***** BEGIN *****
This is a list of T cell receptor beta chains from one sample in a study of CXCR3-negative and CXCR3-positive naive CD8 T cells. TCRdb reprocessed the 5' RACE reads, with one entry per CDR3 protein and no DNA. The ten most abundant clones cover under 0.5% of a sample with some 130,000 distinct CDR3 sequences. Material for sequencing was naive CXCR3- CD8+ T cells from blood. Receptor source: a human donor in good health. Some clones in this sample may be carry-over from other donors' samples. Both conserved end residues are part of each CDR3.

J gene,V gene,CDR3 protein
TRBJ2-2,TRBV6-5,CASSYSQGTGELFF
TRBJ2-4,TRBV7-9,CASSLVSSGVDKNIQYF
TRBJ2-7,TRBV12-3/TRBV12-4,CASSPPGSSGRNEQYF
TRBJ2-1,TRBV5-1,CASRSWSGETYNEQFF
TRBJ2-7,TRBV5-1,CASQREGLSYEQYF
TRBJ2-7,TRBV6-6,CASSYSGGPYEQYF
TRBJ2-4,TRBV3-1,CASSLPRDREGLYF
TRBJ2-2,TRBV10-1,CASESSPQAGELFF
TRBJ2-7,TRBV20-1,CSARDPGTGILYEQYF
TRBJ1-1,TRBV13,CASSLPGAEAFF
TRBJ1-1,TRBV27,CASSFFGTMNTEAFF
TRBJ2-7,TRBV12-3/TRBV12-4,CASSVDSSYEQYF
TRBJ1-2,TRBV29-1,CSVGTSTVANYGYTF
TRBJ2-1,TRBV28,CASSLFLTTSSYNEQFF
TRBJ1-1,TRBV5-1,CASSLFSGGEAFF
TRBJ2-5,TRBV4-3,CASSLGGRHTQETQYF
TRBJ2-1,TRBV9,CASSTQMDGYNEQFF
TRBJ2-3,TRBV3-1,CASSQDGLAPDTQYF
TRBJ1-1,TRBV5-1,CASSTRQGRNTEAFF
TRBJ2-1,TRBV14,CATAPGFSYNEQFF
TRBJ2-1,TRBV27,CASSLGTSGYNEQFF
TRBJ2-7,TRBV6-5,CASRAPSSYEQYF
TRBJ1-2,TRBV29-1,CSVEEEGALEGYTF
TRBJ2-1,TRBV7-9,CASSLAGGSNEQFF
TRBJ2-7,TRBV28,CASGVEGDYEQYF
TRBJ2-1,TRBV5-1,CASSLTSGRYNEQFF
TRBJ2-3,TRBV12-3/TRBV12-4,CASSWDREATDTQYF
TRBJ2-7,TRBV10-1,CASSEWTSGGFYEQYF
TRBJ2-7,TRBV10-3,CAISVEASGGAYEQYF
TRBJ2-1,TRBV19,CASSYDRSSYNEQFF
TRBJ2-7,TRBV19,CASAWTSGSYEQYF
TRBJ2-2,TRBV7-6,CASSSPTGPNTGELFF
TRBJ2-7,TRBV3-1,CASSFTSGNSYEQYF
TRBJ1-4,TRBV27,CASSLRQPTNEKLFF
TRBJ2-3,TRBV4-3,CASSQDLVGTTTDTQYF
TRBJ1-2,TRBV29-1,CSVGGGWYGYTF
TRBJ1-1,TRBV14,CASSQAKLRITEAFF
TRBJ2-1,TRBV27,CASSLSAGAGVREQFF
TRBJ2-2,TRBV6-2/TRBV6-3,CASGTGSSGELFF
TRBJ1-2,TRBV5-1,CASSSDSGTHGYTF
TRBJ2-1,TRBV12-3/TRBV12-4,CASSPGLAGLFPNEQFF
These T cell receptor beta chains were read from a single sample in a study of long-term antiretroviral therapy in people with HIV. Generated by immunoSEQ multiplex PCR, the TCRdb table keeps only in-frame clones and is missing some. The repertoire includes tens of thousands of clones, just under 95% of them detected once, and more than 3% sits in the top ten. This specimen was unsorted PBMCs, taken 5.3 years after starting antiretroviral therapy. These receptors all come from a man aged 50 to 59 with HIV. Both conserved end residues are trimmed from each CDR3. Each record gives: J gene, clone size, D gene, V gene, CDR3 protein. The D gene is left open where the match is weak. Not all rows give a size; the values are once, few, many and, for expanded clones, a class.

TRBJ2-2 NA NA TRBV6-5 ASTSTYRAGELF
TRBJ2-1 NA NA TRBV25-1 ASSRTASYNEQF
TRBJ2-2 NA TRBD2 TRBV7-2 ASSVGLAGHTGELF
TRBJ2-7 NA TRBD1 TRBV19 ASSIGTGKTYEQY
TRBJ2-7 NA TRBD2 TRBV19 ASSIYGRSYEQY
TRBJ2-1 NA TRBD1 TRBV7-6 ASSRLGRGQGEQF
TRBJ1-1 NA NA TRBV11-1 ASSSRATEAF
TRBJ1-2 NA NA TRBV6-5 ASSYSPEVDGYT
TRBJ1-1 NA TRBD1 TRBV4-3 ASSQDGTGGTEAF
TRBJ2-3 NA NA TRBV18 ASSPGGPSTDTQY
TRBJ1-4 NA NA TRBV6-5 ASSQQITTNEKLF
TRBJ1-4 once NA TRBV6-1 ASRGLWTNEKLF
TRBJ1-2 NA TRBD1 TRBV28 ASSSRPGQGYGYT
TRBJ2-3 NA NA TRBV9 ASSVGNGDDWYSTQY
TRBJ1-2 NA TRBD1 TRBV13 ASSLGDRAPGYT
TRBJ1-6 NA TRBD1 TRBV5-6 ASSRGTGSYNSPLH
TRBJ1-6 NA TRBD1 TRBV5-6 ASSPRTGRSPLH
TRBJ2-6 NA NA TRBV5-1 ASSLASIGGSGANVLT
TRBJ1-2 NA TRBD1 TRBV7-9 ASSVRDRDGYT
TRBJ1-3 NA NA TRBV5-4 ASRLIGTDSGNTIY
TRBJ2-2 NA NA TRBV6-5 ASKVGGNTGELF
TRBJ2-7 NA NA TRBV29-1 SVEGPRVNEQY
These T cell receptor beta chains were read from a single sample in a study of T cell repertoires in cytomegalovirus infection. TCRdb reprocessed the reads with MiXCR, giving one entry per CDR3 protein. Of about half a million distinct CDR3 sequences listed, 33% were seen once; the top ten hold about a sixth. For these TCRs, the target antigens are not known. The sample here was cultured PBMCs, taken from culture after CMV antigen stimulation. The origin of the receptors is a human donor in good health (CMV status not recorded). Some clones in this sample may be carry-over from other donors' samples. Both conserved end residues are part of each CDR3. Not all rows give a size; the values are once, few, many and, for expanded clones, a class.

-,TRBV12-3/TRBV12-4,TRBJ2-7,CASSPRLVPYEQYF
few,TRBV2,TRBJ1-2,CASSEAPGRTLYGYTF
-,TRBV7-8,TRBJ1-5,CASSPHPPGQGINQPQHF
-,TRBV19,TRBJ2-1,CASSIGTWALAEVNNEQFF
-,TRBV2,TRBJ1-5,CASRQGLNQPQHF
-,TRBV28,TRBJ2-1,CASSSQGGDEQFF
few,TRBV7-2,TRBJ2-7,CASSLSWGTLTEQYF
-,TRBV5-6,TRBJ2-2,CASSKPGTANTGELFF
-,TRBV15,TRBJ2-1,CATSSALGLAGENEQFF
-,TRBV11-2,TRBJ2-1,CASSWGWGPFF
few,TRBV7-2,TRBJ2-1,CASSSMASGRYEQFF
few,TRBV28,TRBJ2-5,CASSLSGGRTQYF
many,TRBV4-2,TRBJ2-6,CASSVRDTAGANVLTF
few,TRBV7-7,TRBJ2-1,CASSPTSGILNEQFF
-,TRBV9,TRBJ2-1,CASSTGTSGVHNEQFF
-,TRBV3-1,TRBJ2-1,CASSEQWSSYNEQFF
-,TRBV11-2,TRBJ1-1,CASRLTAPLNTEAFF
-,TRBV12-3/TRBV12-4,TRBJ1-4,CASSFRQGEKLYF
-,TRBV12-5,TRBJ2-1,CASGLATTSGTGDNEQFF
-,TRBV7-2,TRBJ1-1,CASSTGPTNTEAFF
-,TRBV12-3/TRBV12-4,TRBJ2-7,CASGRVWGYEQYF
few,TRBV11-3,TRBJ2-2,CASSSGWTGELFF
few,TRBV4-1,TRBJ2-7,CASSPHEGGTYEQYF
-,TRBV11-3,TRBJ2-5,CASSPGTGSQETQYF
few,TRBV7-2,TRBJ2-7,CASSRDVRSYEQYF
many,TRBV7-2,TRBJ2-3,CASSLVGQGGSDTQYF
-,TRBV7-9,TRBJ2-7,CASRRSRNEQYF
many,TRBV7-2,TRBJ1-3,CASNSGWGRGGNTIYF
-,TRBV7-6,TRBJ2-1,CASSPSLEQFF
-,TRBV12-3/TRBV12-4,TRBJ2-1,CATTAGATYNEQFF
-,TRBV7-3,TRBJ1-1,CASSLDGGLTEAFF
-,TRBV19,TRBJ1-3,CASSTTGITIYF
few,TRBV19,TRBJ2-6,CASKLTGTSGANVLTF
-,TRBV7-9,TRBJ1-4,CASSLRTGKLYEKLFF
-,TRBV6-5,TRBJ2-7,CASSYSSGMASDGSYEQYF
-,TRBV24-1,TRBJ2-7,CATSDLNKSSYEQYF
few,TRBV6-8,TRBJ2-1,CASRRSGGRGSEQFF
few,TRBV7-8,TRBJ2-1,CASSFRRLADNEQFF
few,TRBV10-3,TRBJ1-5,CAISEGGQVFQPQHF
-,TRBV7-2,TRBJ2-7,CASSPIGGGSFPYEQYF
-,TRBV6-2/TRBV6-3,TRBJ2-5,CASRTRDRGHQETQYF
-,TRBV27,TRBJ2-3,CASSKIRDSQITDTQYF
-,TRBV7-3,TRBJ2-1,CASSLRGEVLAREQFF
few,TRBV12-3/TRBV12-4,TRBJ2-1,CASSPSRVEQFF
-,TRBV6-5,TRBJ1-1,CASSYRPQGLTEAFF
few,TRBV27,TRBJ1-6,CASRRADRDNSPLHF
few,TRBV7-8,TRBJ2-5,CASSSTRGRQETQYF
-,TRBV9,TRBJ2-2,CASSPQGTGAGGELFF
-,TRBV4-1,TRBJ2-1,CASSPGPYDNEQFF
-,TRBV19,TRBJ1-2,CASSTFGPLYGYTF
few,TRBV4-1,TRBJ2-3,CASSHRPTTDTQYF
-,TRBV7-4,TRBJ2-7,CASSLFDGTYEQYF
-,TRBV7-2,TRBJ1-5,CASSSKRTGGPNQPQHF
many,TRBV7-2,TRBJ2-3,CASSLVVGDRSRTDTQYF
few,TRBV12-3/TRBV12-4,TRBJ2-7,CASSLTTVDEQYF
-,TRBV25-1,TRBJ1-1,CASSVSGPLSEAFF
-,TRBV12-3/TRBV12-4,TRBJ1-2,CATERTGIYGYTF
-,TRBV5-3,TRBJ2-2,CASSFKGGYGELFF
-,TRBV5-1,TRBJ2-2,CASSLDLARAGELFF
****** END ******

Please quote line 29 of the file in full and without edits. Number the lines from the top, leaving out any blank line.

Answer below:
TRBJ2-3,TRBV12-3/TRBV12-4,CASSWDREATDTQYF